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Providence strike expands to second facility in Olympia

providence-strike2-frontOLYMPIA (Mar. 13, 2013) — This morning, more than 150 RNs, social workers, licensed practical nurses and other staff at Providence SoundHomeCare and Hospice joined some 530 Providence St. Peter Hospital employees on strike. Providence, which made $239 million in profit in the last reporting year, continues to refuse the workers’ — and the community’s — calls for an agreement that includes affordable healthcare, reasonable time off with families, and an end to what their union, SEIU HealthCare 1199NW, says are unfair labor practices.

“Since January 1st, I’ve already hit the $3,000 deductible (on the plan imposed by Providence management),” said Zeryn Zaire, a hospice RN at SoundHomeCare and Hospice. “I’ve had to put my health expenses on a line of credit and I’m paying hundreds a month for medication. This is how Providence ‘cares for all’?!”

The St. Peter Hospital workers have been on strike since 6 a.m. Monday and now with SoundHomeCare and Hospice workers joining them on the line, the largest healthcare workers’ strike since 2004 swells to approximately 700 workers. The SoundHomeCare and Hospice workers’ strike will end at 6:59 a.m. this Saturday, March 16 and the St. Peter’s strike will last until 9:59 a.m. that day.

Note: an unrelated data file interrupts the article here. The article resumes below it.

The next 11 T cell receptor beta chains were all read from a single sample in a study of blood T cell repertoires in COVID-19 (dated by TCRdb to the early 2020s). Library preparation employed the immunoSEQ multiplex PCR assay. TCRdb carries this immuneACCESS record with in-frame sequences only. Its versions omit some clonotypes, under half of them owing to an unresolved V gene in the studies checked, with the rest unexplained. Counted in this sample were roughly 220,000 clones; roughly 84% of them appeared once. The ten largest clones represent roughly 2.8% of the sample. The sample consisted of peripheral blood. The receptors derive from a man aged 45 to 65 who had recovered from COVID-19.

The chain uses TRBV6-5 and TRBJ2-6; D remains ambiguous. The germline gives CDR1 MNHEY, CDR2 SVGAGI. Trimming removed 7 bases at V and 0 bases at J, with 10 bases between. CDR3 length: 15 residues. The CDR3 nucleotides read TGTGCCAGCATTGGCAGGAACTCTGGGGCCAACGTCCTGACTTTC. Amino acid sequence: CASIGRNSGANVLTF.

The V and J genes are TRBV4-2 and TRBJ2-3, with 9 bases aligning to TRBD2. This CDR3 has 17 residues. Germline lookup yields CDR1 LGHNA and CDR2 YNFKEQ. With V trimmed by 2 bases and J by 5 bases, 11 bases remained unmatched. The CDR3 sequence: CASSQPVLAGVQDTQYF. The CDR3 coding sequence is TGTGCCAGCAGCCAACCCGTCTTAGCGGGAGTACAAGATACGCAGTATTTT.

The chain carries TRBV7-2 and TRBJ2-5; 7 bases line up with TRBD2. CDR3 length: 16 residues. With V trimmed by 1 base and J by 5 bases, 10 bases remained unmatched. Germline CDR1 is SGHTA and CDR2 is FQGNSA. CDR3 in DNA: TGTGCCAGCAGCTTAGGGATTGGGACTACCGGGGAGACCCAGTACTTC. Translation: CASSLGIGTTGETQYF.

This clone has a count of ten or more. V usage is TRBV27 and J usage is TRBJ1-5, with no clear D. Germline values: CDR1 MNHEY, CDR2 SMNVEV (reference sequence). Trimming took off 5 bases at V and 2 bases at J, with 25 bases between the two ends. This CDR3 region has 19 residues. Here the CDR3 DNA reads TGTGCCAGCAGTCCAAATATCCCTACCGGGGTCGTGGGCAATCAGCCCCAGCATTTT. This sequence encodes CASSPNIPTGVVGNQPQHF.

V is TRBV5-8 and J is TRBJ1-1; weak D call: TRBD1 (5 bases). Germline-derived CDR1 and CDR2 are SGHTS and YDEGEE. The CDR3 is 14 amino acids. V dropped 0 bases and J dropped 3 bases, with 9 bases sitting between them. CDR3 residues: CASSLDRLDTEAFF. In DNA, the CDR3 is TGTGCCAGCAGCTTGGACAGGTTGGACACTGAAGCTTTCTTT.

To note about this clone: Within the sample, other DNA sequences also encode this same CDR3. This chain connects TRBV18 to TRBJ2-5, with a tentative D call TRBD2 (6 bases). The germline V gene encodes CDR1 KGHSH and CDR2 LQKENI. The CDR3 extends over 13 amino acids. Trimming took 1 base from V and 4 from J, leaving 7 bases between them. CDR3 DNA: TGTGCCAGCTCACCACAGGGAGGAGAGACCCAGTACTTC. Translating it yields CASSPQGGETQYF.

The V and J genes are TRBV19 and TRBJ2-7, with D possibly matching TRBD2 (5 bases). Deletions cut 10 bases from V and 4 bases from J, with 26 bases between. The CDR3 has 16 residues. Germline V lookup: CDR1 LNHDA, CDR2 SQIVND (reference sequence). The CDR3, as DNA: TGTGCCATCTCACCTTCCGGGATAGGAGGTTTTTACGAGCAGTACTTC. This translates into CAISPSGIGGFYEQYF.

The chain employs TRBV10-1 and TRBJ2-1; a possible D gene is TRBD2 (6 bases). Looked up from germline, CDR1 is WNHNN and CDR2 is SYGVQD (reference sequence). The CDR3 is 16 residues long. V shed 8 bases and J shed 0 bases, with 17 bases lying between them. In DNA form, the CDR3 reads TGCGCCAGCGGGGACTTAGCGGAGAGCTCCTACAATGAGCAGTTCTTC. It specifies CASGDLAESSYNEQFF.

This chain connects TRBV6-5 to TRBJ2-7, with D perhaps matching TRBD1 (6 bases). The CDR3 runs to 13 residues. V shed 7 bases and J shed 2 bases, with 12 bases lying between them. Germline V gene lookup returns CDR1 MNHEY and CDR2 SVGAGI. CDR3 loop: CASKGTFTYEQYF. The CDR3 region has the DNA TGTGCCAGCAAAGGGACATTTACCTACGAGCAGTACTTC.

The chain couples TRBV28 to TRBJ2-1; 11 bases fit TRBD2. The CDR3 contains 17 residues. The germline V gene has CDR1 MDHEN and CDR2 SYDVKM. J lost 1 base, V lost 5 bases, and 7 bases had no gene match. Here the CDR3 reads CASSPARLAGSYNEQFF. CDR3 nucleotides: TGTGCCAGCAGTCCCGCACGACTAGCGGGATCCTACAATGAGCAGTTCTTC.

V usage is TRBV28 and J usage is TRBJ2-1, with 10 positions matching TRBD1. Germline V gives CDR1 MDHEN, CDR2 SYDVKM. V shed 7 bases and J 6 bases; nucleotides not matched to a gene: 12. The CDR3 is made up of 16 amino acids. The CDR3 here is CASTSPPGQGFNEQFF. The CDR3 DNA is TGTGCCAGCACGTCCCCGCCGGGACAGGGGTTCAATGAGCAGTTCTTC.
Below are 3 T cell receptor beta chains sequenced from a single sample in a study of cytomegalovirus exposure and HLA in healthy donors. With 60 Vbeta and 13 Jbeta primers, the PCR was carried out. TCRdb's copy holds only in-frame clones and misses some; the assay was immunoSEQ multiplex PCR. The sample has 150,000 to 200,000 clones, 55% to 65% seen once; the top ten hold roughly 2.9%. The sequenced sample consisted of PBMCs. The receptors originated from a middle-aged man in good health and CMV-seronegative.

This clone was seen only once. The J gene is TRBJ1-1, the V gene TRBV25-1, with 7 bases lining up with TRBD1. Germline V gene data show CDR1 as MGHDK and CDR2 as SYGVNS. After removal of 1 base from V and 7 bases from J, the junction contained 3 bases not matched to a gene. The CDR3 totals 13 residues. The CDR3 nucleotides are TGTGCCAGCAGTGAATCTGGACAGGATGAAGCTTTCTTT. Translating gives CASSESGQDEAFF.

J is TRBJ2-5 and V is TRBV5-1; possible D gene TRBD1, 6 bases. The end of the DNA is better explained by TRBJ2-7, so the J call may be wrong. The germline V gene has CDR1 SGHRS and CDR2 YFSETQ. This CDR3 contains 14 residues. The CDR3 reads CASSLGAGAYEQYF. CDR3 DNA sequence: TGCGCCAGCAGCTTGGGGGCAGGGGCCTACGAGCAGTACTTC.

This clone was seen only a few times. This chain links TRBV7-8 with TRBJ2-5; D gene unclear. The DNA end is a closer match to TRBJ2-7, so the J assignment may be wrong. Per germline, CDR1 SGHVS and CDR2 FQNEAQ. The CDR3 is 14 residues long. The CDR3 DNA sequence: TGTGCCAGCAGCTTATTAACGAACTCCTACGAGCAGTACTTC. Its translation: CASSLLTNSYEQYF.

TAKE A STAND! Here are 3 ways you can support affordable care at Providence:

1. Seek care elsewhere and delay care during the strike.

2. Come to the picket line.  The St. Peter’s picket line is at Lilly Rd & Ensign Rd NE in Olympia. The SoundHomeCare and Hospice picket line is at 3432 South Bay Rd NE in Olympia. Rally with them each day at 5 p.m., and walk with them throughout the day.

3. Be an online activist.  Sign their online petition at and share their Facebook posts at with your friends.

Providence slashed employee healthcare benefits on January 1, implementing catastrophic high-deductible plans. On Feb. 23, a community coalition came together to examine the impact of the cuts on the South Sound. Business owners, elected officials, and faith leaders agree that Providence’s cuts reach far beyond its employees.

“The major healthcare provider in Thurston County is going in the wrong direction for our community,” said Thurston County Commissioner Karen Valenzuela.  “This profitable employer is increasing costs to workers who are least able to afford it. It’s not a good thing for our community to have workers choosing between their healthcare and other basic needs like groceries.”

For more information, visit the SEIU HealthCare 1199NW website.

Here’s a video from the picket line, courtesy of Washington federation of Public Employees, Council 28:


ALSO at The Stand — The sad irony of hospitals slashing employees’ health benefits (by Brendan Williams)

CHECK OUT THE UNION DIFFERENCE in Washington: higher wages, affordable health and dental care, job and retirement security.

FIND OUT HOW TO JOIN TOGETHER with your co-workers to negotiate for better wages, benefits, and a voice at work. Or go ahead and contact a union organizer today!